Texas Men Add Third Diver To NCAAs on Day 2 of 2016 Zone D Champs

The Texas Longhorn men continue to roll toward an NCAA title defense, adding a third NCAA-qualifying diver on the second day of the Zone D Championships.

Full results

This time it was Sean O’Brien who added his name to the NCAA qualifying list for Texas, joining Mark Anderson and Cory Bowersox, who both qualified yesterday and doubled up on qualifying performances today.

Their chief rivals Cal have no divers qualified as of yet, and neither do NC State, ranked second based on the swimming psych sheet scores.

Minnesota also continued to stack its NCAA roster, adding one more male and one more female diver. Yu Zhou won her second event with the 3-meter springboard, remaining perfect at the meet so far. Meanwhile Lexi Tenebaum earned an NCAA bid in 4th, and Manny Pollard joined the list on the men’s side in 5th.

Texas A&M’s Sam Thornton won the men’s 1-meter in a great day for the Aggies, host of the Zone D meet. He earned a new NCAA bid as well as women’s 3-meter runner-up Madison Hudkins.

The full list of qualifiers is below. 7 women and 8 men will earn NCAA reimbursement out of Zone D, and the rest of the names on the list are eligible to compete at NCAAs on their school’s budget.

Priority Finisher Women Men
1 3-meter Champ Yu Zhou, MINN Mark Anderson, TX
2 1-meter Champ Yu Zhou, MINN Sam Thornton, A&M
3 Platform Champ
4 3-meter 2nd Madison Hudkins, A&M Matt Barnard, MINN
5 1-meter 2nd Elizabeth Cui, LSU Cory Bowersox, TX
6 Platform 2nd
7 3-meter 3rd Cassie Weil, LSU Clark Thomas, MIZZ
8 1-meter 3rd Meghan O’Brien, TX Mark Anderson, TX
9 Platform 3rd
10 3-meter 4th Lexi Tenebaum, MINN Dylan Zoe, MINN
11 1-meter 4th Jessica Ramberg, MINN Sean O’Brien, TX
12 Platform 4th
13 3-meter 5th Meghan O’Brien, TX Cory Bowersox, TX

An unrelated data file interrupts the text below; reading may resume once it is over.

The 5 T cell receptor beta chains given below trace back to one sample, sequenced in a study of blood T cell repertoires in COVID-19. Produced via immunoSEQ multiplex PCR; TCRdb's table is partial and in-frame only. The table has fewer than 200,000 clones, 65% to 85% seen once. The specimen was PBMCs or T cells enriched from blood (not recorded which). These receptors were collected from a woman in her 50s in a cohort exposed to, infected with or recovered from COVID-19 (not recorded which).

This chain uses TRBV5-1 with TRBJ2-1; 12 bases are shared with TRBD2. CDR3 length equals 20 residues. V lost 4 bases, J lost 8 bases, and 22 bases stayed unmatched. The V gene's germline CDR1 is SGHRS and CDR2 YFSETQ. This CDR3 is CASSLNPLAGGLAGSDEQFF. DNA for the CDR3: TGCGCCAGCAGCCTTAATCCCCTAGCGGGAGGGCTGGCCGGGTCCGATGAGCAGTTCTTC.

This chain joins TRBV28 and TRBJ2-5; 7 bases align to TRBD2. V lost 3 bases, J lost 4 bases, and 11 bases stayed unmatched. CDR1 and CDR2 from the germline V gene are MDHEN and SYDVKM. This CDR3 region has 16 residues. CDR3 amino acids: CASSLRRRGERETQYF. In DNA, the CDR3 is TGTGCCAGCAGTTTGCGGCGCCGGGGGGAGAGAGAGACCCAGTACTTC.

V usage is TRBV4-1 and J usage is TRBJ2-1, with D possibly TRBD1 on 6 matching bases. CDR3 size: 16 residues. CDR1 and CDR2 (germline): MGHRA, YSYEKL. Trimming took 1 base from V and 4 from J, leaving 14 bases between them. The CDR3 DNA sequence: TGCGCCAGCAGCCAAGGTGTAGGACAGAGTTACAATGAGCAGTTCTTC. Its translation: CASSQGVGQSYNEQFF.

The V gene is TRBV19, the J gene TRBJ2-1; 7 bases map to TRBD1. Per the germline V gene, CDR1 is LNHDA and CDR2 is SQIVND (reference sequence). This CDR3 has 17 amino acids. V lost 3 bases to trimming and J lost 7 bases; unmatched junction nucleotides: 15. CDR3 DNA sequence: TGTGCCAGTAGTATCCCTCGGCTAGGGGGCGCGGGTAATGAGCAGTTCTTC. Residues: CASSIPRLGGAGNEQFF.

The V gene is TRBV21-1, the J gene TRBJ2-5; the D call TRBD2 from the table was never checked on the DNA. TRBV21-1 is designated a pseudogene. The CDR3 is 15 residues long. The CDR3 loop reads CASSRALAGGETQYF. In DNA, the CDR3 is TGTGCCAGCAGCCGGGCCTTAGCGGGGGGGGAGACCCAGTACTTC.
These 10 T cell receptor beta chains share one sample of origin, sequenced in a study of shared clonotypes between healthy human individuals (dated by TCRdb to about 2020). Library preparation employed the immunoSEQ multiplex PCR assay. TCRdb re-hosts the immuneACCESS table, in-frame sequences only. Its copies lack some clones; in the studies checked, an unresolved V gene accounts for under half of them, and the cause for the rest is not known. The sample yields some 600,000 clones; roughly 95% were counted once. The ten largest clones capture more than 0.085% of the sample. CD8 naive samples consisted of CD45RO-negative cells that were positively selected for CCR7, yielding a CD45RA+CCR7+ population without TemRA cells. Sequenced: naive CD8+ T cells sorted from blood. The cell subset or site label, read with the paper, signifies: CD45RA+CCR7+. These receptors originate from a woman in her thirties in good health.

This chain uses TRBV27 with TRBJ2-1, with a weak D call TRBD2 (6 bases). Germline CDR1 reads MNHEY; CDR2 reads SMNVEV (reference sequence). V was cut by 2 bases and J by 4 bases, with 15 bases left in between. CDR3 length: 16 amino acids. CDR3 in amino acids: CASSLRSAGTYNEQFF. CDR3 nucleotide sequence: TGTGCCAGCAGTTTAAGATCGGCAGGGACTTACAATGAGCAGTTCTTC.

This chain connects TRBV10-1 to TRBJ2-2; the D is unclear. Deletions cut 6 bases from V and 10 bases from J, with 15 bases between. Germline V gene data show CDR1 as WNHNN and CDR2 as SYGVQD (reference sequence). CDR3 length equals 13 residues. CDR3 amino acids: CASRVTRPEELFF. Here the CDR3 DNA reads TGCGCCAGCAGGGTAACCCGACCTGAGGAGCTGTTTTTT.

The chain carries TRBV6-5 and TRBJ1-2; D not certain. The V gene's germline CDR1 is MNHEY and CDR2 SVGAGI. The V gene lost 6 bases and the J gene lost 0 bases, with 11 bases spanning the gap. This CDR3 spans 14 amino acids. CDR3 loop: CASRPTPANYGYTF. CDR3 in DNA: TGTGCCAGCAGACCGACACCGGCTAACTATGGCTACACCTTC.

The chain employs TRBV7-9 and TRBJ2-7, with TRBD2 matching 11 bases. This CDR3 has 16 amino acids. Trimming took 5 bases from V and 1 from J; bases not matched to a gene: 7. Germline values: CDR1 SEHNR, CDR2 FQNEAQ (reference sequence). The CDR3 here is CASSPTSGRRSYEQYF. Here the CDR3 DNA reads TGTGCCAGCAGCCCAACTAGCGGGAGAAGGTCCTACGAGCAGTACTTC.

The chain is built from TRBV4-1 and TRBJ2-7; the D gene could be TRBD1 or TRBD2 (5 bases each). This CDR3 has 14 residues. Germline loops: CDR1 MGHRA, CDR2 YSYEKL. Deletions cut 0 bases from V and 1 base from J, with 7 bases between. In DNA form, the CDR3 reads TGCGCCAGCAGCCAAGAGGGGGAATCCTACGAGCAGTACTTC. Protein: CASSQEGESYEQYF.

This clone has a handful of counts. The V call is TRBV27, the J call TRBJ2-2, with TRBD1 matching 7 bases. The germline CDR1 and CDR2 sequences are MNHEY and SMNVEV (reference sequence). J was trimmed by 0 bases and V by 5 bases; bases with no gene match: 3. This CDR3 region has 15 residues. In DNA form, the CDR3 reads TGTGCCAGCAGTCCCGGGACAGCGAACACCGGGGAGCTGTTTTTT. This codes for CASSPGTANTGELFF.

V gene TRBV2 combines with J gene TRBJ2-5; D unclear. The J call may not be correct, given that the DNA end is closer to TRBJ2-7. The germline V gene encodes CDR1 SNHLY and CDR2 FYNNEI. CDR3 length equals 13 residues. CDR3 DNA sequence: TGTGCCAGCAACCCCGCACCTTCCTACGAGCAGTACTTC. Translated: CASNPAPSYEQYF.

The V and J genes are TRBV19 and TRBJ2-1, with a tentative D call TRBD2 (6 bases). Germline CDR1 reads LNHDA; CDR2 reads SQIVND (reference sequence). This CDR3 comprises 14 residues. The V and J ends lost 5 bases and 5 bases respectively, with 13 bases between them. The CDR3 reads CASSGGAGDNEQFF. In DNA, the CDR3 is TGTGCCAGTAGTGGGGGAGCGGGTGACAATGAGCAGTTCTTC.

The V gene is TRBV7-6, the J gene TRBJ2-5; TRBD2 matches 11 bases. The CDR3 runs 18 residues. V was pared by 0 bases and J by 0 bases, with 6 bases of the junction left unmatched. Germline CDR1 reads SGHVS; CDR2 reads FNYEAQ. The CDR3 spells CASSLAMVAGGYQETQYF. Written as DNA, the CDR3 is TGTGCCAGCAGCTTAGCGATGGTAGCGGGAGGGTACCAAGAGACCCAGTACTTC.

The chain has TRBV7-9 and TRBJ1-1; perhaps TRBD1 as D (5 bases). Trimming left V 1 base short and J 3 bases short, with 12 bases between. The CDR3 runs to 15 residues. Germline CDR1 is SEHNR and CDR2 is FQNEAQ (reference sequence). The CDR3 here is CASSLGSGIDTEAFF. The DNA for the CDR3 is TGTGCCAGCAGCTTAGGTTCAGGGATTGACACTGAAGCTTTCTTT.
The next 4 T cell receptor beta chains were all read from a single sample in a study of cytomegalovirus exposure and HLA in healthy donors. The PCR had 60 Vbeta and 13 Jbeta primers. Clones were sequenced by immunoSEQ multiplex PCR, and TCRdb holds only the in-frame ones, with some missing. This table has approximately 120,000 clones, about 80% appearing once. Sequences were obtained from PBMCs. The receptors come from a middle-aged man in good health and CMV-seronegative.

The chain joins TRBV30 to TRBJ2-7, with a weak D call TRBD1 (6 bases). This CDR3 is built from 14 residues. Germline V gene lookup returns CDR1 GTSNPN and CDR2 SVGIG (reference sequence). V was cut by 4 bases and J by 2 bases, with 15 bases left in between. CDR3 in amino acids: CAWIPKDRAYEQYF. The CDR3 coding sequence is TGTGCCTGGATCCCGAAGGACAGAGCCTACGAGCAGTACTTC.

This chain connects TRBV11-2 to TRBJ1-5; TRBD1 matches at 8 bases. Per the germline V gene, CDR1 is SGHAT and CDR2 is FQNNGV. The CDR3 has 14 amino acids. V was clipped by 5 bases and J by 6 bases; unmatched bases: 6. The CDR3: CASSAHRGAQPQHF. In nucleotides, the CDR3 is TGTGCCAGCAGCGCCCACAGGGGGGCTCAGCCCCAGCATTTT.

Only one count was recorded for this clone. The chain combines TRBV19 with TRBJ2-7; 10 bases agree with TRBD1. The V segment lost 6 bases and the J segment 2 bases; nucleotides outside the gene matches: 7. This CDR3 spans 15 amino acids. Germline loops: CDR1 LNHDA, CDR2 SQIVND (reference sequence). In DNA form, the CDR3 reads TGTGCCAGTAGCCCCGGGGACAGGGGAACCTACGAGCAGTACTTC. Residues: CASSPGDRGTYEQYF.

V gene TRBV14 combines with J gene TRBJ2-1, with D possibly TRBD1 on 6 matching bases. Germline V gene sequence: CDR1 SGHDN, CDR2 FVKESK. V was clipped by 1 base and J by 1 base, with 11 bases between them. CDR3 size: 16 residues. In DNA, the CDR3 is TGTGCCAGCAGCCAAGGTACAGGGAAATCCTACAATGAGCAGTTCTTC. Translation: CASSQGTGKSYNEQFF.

14 1-meter 5th Anna Filipcic, NEB Manny Pollard, MINN
15 Platform 5th
16 3-meter 6th Nicole Gillis, AIR Bryce Klein, SMU
17 1-meter 6th Meghan Houston, TX Dylan Zoe, MINN
18 Platform 6th
19 3-meter 7th Meghan Houston, TX Tyler Henschel, A&M
20 1-meter 7th Matt Barnard, MINN
21 Platform 7th
22 3-meter 8th Elizabeth Cui, LSU
23 1-meter 8th
24 Platform 8th
25 3-meter 9th Anna Filipcic, NEB
26 1-meter 9th
27 Platform 9th

(Athletes in bold are locked in for NCAA reimbursement. Athletes who have doubled up on qualifying spots are noted with a line through their lower priority slot.)


From our refresher post, which you can find here.

Divers qualify for the NCAA Championships through Zone Meets spread across the country. Each zone earns a set number of NCAA qualifying spots based on the performances of that Zone at NCAAs in the past.

Here are the qualifying spots for each event in each zone:


Zone A 5 6 6
Zone B 9 8 7
Zone C 12 7 10
Zone D 6 9 9
Zone E 9 11 9



Zone A 4 5 4
Zone B 10 10 8
Zone C 7 9 8
Zone D 7 7 8
Zone E 8 5 8

Any diver who finishes within the qualifying spots for their zone earns eligibility for the NCAA Championships. Any diver who earns eligibility in one event can compete in any of the other two events at NCAAs, provided they finished inside the top 12 in their zone in that event.

The final wrinkle is a new rule from last season that makes a distinction between “eligible” athletes and “reimbursed” athletes. The NCAA loosened its rules last season to allow more divers into the meet, but divers qualifying under the new rules do not recieve reimbursement from the NCAA for their travel, lodging and meet expenses – that means it’s up to the individual school to decide if they will foot the bill themselves to allow the diver to compete at NCAAs.

Each zone has a set number of reimbursement spots between the three events combined:

Zone A 5 4
Zone B 8 9
Zone C 11 8
Zone D 7 8
Zone E 10 6

The spots are determined by a priority chart. The winners of each event have first priority, starting with the 3-meter champ, then the 1-meter champ, then the platform champ. After that, the runners-up are added in the same order. If an athlete wins both 1-meter and 3-meter, they still only take one reimbursement slot, meaning the NCAA will keep adding rows of this chart until the reimbursement quota for that zone is met.

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About Jared Anderson

Jared Anderson

Jared Anderson swam for nearly twenty years. Then, Jared Anderson stopped swimming and started writing about swimming. He's not sick of swimming yet. Swimming might be sick of him, though. Jared was a YMCA and high school swimmer in northern Minnesota, and spent his college years swimming breaststroke and occasionally pretending …

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